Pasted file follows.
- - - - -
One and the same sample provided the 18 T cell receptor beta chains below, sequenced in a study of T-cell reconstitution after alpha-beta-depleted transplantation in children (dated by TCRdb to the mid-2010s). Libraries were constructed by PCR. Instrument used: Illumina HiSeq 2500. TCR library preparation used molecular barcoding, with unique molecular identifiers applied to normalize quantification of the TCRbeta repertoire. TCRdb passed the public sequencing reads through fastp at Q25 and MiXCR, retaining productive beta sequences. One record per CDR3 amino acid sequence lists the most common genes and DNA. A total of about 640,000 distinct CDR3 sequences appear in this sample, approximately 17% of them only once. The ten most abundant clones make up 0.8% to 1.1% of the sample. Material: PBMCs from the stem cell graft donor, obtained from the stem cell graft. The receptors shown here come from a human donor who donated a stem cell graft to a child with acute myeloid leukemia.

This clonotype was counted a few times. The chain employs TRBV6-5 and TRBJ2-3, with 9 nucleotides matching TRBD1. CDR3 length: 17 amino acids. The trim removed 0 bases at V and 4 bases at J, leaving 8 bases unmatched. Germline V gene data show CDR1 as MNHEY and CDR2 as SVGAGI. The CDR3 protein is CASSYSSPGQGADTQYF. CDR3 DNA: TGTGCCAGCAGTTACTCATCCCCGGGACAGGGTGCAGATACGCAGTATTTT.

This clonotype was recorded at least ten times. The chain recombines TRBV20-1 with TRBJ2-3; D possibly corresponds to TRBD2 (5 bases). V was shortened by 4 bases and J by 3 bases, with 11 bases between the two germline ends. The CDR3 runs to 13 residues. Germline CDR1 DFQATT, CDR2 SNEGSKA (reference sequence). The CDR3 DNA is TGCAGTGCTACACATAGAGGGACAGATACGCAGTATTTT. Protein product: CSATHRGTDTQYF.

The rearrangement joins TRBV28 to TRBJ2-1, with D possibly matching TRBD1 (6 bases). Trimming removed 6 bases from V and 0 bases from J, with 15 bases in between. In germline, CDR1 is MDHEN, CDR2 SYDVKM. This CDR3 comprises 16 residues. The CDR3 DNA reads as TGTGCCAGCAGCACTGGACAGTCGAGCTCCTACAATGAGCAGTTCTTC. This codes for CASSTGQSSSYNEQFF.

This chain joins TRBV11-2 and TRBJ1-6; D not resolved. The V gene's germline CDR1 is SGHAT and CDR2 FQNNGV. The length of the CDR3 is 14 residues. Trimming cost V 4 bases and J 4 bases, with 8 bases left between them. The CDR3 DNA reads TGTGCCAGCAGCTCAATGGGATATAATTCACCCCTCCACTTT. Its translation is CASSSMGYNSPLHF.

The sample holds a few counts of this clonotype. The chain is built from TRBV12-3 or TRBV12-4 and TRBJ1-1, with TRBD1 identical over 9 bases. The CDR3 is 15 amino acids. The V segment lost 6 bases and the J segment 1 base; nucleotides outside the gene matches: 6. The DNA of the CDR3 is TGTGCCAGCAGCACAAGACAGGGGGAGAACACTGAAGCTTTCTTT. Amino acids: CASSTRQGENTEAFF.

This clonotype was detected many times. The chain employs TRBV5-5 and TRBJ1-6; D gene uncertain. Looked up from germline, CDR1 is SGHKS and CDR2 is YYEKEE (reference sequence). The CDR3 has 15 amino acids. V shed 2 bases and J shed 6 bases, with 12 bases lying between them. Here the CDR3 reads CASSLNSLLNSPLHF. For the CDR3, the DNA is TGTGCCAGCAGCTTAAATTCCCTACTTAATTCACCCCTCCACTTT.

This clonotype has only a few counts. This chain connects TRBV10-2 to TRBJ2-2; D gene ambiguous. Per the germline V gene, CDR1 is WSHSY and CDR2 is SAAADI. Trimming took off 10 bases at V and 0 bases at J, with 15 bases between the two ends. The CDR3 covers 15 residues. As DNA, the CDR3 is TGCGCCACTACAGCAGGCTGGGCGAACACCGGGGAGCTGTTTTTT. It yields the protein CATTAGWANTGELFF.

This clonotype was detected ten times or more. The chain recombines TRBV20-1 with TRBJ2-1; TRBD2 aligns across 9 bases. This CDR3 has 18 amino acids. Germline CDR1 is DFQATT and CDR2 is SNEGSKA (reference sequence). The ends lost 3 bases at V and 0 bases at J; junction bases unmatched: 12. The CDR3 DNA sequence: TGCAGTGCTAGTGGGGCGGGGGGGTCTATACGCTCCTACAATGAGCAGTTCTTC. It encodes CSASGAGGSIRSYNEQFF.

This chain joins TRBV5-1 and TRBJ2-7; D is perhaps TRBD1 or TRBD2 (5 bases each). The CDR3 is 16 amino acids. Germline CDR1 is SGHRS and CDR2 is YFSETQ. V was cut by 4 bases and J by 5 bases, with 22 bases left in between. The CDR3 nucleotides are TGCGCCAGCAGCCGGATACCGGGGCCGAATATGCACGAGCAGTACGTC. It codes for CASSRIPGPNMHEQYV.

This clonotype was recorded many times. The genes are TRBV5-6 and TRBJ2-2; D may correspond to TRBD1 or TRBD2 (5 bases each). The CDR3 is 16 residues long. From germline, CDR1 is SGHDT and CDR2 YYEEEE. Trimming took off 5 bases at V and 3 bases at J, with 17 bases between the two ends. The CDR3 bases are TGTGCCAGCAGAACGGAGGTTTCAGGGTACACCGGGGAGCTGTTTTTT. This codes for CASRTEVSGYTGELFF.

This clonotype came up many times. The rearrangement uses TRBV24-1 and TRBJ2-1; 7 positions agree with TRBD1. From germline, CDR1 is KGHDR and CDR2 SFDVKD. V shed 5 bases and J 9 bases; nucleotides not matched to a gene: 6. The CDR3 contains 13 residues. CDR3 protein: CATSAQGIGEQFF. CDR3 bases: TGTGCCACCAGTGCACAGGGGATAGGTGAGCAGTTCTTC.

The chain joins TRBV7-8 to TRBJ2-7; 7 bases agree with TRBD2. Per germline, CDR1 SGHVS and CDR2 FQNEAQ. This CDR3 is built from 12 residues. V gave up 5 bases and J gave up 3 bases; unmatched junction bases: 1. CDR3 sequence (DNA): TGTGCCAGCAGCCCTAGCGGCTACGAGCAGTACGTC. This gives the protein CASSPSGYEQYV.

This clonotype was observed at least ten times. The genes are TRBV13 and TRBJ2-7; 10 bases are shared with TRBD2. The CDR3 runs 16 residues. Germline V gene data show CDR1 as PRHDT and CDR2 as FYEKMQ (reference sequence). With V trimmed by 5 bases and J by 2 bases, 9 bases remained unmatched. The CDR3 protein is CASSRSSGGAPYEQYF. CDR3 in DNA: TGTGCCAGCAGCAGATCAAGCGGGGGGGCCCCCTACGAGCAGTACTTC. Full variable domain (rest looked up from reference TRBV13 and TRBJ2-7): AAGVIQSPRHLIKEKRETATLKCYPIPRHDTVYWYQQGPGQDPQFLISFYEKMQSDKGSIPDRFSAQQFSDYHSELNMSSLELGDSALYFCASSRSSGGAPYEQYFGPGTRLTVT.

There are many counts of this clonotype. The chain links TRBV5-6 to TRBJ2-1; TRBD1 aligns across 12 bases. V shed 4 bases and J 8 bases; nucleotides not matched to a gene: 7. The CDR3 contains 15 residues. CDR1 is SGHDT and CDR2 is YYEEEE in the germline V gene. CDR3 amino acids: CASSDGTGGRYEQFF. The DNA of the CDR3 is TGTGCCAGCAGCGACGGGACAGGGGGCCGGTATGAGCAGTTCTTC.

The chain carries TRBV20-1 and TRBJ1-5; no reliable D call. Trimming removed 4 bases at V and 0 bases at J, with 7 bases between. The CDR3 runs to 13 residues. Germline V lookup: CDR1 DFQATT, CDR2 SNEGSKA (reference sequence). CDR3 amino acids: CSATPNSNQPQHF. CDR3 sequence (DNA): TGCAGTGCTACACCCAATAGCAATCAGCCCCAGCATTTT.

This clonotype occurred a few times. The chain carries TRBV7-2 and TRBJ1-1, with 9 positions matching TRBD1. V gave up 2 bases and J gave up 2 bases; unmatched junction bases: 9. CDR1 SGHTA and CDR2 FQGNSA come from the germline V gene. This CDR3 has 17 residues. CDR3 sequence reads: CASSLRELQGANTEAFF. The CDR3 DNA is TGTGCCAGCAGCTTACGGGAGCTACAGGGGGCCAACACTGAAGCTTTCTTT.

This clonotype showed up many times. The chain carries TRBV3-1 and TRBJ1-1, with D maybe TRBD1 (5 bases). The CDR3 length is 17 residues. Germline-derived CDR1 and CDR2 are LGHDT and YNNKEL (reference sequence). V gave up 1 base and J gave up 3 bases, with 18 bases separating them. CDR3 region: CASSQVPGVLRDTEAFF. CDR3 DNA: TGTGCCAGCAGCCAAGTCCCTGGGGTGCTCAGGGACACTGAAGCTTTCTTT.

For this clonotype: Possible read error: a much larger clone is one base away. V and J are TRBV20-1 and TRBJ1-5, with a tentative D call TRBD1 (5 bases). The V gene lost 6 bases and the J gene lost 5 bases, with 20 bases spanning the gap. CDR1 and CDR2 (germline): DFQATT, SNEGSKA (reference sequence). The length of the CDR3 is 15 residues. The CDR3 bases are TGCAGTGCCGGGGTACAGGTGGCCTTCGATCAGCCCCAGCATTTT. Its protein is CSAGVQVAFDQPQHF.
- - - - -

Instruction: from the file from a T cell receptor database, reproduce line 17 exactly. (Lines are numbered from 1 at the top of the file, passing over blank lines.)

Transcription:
This clonotype occurred a few times. The chain carries TRBV7-2 and TRBJ1-1, with 9 positions matching TRBD1. V gave up 2 bases and J gave up 2 bases; unmatched junction bases: 9. CDR1 SGHTA and CDR2 FQGNSA come from the germline V gene. This CDR3 has 17 residues. CDR3 sequence reads: CASSLRELQGANTEAFF. The CDR3 DNA is TGTGCCAGCAGCTTACGGGAGCTACAGGGGGCCAACACTGAAGCTTTCTTT.